There are millions of lonely and discouraged people in this world. Men or women, the refrain is the same: Where are the single women ?, Where are the single men ?. Both sexes seem equally convinced that there is a huge crisis over single people of the opposite sex.
Obviously, both sides cannot be right. The reality is that there are over 64 million singles over the age of 18 across the United States. As you read these lines, millions of men and women hope to meet someone for a stable, love-based relationship. Then why is it so difficult to meet the right person?
A sociological explanation currently circulating tells us that we live in an urbanized and impersonal society, which makes us feel isolated from each other.
Some time ago, in the time of our parents or grandparents, it was easy to meet people. Most lived in small towns, where everyone knew each other, they all went to the same schools, playgrounds, churches or parties. Even in big cities it was easy to meet people, because they were all part of the same neighborhood. People knew each other and greeted each other on the street. They usually fell in love, got married and raised children in the same area or locality.
Nowadays the sense of neighborhood, the “belonging to an area” has almost disappeared. A study done in an area south of Chicago showed that those who lived there have friends in another area of the city than in the one where they live. Almost half have no friends in the area where they live! The authors of the study concluded that the area is actually a simple bedroom for those who live there.
Social isolation is certainly a plausible answer to the question “why is it so hard to meet people?”, But it cannot justify the seemingly essential question “why are people so selective?”. Nathaniel Branden, in his book The Psychology of Love, says that romantic love was a very rare ideal in the world, as in the United States, until a few decades ago.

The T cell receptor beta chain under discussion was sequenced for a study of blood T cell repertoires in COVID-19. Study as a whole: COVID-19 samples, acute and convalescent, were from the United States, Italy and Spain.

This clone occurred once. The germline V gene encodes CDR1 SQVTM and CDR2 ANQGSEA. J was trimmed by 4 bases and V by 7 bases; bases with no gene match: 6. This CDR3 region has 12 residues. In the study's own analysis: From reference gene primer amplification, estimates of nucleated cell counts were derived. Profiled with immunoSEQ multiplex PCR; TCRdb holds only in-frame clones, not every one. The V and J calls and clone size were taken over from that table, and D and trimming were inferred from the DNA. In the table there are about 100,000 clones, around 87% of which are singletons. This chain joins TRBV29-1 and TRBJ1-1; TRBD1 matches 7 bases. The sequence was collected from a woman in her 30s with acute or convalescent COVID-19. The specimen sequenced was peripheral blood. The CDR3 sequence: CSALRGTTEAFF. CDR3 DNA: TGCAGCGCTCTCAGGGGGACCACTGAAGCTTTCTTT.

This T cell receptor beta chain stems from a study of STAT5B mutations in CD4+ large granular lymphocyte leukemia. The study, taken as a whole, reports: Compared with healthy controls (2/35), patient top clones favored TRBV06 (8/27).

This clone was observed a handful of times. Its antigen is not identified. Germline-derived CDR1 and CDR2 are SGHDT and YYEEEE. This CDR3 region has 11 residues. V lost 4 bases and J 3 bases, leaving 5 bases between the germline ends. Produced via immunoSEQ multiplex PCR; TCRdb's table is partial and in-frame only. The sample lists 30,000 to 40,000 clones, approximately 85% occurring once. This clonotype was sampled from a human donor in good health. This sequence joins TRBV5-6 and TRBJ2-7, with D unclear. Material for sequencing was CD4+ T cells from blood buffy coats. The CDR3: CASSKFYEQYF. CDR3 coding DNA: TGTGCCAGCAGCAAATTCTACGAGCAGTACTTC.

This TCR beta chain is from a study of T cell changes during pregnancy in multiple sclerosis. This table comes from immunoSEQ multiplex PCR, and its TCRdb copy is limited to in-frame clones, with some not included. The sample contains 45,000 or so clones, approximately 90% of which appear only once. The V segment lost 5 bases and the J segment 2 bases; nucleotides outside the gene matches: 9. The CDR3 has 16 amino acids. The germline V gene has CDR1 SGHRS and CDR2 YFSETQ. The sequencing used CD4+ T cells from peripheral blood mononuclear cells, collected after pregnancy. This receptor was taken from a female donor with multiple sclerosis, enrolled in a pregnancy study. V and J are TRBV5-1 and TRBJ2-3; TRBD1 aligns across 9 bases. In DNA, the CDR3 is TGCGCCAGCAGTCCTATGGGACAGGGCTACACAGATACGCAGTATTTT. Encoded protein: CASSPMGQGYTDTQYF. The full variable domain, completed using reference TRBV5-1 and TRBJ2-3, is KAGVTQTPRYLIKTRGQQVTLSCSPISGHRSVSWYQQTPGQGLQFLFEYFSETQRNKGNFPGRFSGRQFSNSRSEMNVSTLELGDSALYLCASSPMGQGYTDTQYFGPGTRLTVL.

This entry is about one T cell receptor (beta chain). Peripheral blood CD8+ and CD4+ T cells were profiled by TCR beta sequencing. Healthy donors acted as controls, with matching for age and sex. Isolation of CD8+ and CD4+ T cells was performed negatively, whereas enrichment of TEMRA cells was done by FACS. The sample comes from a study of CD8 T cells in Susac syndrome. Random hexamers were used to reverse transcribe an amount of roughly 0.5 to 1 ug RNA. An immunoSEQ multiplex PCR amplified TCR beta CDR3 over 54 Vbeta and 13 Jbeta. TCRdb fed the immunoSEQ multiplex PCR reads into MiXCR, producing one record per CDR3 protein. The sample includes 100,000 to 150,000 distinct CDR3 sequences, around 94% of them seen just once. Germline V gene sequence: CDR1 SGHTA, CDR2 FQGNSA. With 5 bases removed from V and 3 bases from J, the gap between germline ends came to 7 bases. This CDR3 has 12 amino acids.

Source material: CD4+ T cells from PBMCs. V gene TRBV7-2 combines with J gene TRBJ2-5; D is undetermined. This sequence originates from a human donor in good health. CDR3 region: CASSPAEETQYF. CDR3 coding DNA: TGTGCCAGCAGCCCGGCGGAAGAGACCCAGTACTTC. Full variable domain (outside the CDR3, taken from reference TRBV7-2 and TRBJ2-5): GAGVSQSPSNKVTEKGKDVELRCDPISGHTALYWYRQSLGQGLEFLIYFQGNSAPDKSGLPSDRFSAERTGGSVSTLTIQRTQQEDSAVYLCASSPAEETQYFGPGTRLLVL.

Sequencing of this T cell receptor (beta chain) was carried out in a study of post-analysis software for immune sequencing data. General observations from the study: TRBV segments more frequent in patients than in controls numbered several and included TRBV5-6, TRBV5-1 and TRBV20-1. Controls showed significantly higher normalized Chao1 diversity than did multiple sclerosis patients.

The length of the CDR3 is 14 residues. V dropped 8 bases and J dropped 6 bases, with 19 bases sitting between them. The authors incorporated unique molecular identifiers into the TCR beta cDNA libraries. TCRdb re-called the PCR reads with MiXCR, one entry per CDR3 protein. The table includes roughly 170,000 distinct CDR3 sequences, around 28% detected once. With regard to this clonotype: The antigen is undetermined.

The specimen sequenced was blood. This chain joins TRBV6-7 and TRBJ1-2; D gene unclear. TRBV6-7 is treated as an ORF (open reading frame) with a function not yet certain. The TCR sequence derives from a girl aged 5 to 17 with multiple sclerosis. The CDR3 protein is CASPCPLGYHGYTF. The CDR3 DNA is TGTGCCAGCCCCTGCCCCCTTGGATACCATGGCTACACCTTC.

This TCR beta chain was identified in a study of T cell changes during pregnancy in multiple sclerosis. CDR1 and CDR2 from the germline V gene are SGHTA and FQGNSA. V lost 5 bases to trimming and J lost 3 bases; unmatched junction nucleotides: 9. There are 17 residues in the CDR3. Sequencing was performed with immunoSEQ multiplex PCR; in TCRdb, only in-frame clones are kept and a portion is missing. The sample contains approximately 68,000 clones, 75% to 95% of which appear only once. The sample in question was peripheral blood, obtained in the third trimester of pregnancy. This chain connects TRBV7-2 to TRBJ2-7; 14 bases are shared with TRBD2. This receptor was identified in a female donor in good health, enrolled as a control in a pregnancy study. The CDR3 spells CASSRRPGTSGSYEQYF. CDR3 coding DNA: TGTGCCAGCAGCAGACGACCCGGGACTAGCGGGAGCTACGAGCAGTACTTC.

People did not marry out of love, but rather just to have children or for economic reasons. Divorce was a capital sin, and those who divorced were seen as immoral people, a danger to the society of those days. The woman had to stay with her husband no matter what problems she had with him … beatings, alcoholism or impotence. A man who leaves his wife for a younger woman was looked down upon and severely punished by the laws governing alimony.
Today’s Americans view marriage as a way to be happy, not as an end in itself. Knowing the divorce statistics too well, they are much more selective about the person they will marry. They are waiting to find “Miss” or “Lord” Perfection. But very few fit their romantic ideal.
Part of the problem is Hollywood movies. Men watch a movie or a TV show and see a Farrah Fawcett or a Jane Fonda. The result is that 95% of men seem to look for that 5% of women, represented by the beautiful and thin ones.